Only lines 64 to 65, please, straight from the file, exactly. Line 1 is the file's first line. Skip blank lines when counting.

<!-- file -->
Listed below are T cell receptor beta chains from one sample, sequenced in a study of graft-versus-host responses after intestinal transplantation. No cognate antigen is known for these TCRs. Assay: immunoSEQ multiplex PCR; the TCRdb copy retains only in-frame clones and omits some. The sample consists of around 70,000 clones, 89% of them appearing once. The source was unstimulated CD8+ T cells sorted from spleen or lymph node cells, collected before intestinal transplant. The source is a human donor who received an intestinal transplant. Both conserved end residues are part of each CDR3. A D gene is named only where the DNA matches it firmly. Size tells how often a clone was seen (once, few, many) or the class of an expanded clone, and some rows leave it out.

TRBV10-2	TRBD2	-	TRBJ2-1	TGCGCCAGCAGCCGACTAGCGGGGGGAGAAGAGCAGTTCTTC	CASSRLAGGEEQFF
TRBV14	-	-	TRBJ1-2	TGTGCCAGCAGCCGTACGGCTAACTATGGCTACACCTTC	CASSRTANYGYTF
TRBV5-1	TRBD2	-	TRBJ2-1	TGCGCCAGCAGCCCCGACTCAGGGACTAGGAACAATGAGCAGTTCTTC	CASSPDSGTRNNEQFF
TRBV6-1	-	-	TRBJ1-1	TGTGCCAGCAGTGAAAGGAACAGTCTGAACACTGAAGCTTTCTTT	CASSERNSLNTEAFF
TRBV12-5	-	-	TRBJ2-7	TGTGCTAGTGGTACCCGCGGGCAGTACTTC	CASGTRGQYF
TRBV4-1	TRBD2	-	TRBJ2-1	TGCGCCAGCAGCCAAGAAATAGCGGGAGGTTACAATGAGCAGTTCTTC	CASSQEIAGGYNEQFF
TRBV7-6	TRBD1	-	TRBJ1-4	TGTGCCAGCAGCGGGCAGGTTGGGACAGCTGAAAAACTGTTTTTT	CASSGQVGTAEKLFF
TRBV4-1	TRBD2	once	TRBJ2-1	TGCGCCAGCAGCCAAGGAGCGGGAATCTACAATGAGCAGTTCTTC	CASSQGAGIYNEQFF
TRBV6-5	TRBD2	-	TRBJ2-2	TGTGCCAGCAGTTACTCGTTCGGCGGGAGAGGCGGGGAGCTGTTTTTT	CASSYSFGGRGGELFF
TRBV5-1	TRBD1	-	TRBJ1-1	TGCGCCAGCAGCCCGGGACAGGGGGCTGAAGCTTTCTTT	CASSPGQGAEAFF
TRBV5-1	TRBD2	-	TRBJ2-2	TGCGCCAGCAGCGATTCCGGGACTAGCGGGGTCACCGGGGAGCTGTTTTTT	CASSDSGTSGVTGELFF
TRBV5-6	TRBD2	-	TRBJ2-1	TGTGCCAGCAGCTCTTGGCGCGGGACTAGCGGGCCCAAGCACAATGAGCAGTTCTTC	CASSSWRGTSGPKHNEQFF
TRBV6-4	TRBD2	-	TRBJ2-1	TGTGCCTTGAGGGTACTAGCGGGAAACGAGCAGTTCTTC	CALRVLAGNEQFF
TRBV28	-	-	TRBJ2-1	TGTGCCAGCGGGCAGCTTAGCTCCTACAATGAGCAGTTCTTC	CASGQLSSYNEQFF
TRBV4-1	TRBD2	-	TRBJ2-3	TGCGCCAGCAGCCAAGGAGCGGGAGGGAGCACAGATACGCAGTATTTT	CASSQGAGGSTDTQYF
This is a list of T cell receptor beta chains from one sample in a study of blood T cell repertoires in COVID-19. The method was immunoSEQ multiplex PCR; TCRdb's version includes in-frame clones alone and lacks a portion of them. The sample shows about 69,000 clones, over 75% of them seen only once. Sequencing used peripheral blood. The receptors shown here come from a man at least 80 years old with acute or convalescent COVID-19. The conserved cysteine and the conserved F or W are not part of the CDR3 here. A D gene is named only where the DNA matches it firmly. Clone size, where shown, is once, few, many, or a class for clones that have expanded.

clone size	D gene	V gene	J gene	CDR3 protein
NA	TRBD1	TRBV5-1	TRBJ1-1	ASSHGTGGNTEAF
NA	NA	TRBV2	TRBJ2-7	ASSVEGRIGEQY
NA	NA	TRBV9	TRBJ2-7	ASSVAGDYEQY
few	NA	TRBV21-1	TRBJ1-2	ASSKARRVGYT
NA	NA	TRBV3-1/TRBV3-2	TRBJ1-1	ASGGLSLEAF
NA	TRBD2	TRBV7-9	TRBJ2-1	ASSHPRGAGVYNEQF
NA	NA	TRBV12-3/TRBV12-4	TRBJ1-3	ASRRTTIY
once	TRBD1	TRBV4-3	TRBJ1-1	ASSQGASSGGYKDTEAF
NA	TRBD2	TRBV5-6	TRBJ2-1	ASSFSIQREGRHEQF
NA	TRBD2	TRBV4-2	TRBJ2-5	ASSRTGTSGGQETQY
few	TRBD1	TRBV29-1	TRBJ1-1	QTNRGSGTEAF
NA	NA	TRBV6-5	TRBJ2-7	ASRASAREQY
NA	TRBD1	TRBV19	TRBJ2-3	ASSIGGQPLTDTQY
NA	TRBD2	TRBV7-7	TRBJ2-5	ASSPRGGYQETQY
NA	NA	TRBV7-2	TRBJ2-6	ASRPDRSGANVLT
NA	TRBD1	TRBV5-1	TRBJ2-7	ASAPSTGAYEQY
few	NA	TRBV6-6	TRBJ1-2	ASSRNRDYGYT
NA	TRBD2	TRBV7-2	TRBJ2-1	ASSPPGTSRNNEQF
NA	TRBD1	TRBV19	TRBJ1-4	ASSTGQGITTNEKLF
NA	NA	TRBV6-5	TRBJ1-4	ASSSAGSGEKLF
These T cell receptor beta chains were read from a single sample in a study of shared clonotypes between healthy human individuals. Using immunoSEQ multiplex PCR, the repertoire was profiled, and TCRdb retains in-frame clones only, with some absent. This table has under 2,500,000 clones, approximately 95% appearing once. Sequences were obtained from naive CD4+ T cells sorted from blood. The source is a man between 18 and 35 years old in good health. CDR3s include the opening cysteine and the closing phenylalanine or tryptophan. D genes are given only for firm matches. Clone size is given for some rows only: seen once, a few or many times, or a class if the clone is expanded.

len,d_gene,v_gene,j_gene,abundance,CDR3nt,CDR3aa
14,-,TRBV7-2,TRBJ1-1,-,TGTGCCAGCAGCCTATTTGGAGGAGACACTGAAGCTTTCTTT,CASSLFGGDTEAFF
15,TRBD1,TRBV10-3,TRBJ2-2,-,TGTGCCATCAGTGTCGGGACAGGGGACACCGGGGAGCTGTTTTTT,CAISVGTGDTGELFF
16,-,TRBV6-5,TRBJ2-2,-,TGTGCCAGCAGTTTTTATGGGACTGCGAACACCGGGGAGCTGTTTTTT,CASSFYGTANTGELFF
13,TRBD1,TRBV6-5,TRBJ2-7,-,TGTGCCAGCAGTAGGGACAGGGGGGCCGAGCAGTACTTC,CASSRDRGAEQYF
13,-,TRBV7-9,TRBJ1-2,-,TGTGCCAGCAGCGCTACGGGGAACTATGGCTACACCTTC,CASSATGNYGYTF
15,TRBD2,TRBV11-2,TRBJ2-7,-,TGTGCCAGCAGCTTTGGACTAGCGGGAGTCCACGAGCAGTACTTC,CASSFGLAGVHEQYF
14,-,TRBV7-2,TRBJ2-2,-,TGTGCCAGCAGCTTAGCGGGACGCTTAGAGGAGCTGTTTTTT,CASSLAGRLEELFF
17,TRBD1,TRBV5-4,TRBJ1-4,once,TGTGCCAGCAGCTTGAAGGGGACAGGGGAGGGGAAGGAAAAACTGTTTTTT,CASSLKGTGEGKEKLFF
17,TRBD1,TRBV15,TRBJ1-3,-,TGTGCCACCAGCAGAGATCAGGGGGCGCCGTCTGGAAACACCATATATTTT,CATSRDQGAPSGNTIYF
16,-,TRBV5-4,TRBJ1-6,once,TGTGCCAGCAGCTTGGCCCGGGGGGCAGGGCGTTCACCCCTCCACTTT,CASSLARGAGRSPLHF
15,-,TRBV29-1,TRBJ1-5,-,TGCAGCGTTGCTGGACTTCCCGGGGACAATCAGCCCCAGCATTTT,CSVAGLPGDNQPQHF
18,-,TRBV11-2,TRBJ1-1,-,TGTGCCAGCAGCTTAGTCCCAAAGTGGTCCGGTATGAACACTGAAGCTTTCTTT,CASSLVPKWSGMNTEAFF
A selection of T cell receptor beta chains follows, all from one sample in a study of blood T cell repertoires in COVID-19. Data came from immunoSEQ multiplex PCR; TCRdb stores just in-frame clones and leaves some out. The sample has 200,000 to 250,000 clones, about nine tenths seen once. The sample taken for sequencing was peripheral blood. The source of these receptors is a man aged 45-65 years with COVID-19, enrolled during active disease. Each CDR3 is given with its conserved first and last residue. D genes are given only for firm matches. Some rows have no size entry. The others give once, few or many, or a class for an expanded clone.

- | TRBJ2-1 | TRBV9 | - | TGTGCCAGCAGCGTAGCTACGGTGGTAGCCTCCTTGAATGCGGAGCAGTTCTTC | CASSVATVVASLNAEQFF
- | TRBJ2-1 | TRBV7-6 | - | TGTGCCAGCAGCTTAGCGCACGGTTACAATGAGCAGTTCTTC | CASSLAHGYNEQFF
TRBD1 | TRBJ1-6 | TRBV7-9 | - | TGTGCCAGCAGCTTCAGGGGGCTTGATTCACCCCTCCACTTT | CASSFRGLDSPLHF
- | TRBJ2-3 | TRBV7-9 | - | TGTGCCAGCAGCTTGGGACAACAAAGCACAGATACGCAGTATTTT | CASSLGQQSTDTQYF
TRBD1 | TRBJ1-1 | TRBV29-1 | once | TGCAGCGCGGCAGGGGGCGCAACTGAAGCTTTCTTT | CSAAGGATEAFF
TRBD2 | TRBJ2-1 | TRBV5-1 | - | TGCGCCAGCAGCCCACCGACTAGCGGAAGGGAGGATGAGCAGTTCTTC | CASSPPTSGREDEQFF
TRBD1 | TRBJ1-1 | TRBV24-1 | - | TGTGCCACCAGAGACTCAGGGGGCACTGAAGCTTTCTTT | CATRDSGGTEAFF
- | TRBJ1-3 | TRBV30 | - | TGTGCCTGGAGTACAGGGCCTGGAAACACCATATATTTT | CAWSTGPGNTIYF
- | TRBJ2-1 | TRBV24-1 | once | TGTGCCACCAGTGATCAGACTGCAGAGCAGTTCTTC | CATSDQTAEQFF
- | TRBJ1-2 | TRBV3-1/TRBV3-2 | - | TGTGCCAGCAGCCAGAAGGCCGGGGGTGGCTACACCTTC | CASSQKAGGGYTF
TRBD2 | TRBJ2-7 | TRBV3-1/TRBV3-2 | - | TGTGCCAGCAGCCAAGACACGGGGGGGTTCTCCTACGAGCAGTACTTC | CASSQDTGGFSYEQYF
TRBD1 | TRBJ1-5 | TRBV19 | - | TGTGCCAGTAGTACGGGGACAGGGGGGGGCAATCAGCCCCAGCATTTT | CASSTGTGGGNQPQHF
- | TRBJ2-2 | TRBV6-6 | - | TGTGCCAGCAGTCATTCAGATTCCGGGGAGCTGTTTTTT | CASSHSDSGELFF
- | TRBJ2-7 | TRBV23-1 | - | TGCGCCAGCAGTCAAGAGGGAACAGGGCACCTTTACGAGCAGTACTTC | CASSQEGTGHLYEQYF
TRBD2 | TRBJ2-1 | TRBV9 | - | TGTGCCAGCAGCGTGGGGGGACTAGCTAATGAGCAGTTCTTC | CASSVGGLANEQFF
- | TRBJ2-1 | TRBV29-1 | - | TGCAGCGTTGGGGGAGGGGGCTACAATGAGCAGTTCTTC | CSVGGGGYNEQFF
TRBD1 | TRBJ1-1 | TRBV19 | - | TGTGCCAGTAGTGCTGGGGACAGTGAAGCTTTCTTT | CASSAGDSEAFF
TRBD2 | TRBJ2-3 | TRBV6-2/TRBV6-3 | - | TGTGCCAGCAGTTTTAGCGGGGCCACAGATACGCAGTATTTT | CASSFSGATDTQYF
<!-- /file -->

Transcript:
TRBD2 | TRBJ2-7 | TRBV3-1/TRBV3-2 | - | TGTGCCAGCAGCCAAGACACGGGGGGGTTCTCCTACGAGCAGTACTTC | CASSQDTGGFSYEQYF
TRBD1 | TRBJ1-5 | TRBV19 | - | TGTGCCAGTAGTACGGGGACAGGGGGGGGCAATCAGCCCCAGCATTTT | CASSTGTGGGNQPQHF